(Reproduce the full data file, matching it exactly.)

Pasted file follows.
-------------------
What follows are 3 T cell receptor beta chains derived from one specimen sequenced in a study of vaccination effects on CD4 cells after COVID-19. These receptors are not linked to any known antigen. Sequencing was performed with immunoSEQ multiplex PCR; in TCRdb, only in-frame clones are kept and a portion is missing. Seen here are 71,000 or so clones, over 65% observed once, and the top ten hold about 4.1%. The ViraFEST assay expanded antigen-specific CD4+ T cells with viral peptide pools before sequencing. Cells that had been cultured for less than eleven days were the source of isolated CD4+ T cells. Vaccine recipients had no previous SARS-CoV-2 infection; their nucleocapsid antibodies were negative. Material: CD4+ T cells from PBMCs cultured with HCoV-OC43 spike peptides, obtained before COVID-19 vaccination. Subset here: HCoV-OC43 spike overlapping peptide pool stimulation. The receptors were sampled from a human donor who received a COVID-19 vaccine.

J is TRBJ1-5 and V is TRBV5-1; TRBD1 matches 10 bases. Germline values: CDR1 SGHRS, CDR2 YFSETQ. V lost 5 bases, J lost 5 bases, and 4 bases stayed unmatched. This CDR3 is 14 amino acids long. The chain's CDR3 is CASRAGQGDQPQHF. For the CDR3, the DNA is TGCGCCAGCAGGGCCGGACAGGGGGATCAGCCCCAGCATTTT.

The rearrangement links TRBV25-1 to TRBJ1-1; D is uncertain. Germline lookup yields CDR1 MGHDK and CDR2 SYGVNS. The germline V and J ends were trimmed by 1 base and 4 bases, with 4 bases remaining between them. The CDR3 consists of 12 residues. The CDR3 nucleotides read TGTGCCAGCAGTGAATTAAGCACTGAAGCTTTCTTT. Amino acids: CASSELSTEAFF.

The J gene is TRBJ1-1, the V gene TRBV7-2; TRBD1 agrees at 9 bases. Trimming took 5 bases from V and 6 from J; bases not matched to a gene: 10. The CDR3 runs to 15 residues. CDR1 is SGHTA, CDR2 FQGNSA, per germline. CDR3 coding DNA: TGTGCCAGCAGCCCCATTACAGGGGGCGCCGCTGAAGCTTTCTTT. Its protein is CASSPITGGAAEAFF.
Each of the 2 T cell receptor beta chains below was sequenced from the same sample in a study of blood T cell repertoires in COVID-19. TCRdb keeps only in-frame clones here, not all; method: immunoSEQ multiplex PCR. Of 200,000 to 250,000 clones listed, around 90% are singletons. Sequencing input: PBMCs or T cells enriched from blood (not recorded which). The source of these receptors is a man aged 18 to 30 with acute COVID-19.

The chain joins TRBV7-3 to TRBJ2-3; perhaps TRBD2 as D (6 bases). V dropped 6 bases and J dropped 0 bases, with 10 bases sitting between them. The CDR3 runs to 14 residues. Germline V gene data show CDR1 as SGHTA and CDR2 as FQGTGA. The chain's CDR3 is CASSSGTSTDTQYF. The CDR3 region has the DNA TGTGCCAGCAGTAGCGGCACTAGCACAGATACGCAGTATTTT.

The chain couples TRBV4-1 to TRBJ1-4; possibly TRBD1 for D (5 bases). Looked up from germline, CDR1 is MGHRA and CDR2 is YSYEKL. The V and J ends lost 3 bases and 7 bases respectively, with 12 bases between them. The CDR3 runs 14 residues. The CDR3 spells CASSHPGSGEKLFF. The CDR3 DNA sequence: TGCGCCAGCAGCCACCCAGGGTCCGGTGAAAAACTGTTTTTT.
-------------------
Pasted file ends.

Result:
What follows are 3 T cell receptor beta chains derived from one specimen sequenced in a study of vaccination effects on CD4 cells after COVID-19. These receptors are not linked to any known antigen. Sequencing was performed with immunoSEQ multiplex PCR; in TCRdb, only in-frame clones are kept and a portion is missing. Seen here are 71,000 or so clones, over 65% observed once, and the top ten hold about 4.1%. The ViraFEST assay expanded antigen-specific CD4+ T cells with viral peptide pools before sequencing. Cells that had been cultured for less than eleven days were the source of isolated CD4+ T cells. Vaccine recipients had no previous SARS-CoV-2 infection; their nucleocapsid antibodies were negative. Material: CD4+ T cells from PBMCs cultured with HCoV-OC43 spike peptides, obtained before COVID-19 vaccination. Subset here: HCoV-OC43 spike overlapping peptide pool stimulation. The receptors were sampled from a human donor who received a COVID-19 vaccine.

J is TRBJ1-5 and V is TRBV5-1; TRBD1 matches 10 bases. Germline values: CDR1 SGHRS, CDR2 YFSETQ. V lost 5 bases, J lost 5 bases, and 4 bases stayed unmatched. This CDR3 is 14 amino acids long. The chain's CDR3 is CASRAGQGDQPQHF. For the CDR3, the DNA is TGCGCCAGCAGGGCCGGACAGGGGGATCAGCCCCAGCATTTT.

The rearrangement links TRBV25-1 to TRBJ1-1; D is uncertain. Germline lookup yields CDR1 MGHDK and CDR2 SYGVNS. The germline V and J ends were trimmed by 1 base and 4 bases, with 4 bases remaining between them. The CDR3 consists of 12 residues. The CDR3 nucleotides read TGTGCCAGCAGTGAATTAAGCACTGAAGCTTTCTTT. Amino acids: CASSELSTEAFF.

The J gene is TRBJ1-1, the V gene TRBV7-2; TRBD1 agrees at 9 bases. Trimming took 5 bases from V and 6 from J; bases not matched to a gene: 10. The CDR3 runs to 15 residues. CDR1 is SGHTA, CDR2 FQGNSA, per germline. CDR3 coding DNA: TGTGCCAGCAGCCCCATTACAGGGGGCGCCGCTGAAGCTTTCTTT. Its protein is CASSPITGGAAEAFF.
Each of the 2 T cell receptor beta chains below was sequenced from the same sample in a study of blood T cell repertoires in COVID-19. TCRdb keeps only in-frame clones here, not all; method: immunoSEQ multiplex PCR. Of 200,000 to 250,000 clones listed, around 90% are singletons. Sequencing input: PBMCs or T cells enriched from blood (not recorded which). The source of these receptors is a man aged 18 to 30 with acute COVID-19.

The chain joins TRBV7-3 to TRBJ2-3; perhaps TRBD2 as D (6 bases). V dropped 6 bases and J dropped 0 bases, with 10 bases sitting between them. The CDR3 runs to 14 residues. Germline V gene data show CDR1 as SGHTA and CDR2 as FQGTGA. The chain's CDR3 is CASSSGTSTDTQYF. The CDR3 region has the DNA TGTGCCAGCAGTAGCGGCACTAGCACAGATACGCAGTATTTT.

The chain couples TRBV4-1 to TRBJ1-4; possibly TRBD1 for D (5 bases). Looked up from germline, CDR1 is MGHRA and CDR2 is YSYEKL. The V and J ends lost 3 bases and 7 bases respectively, with 12 bases between them. The CDR3 runs 14 residues. The CDR3 spells CASSHPGSGEKLFF. The CDR3 DNA sequence: TGCGCCAGCAGCCACCCAGGGTCCGGTGAAAAACTGTTTTTT.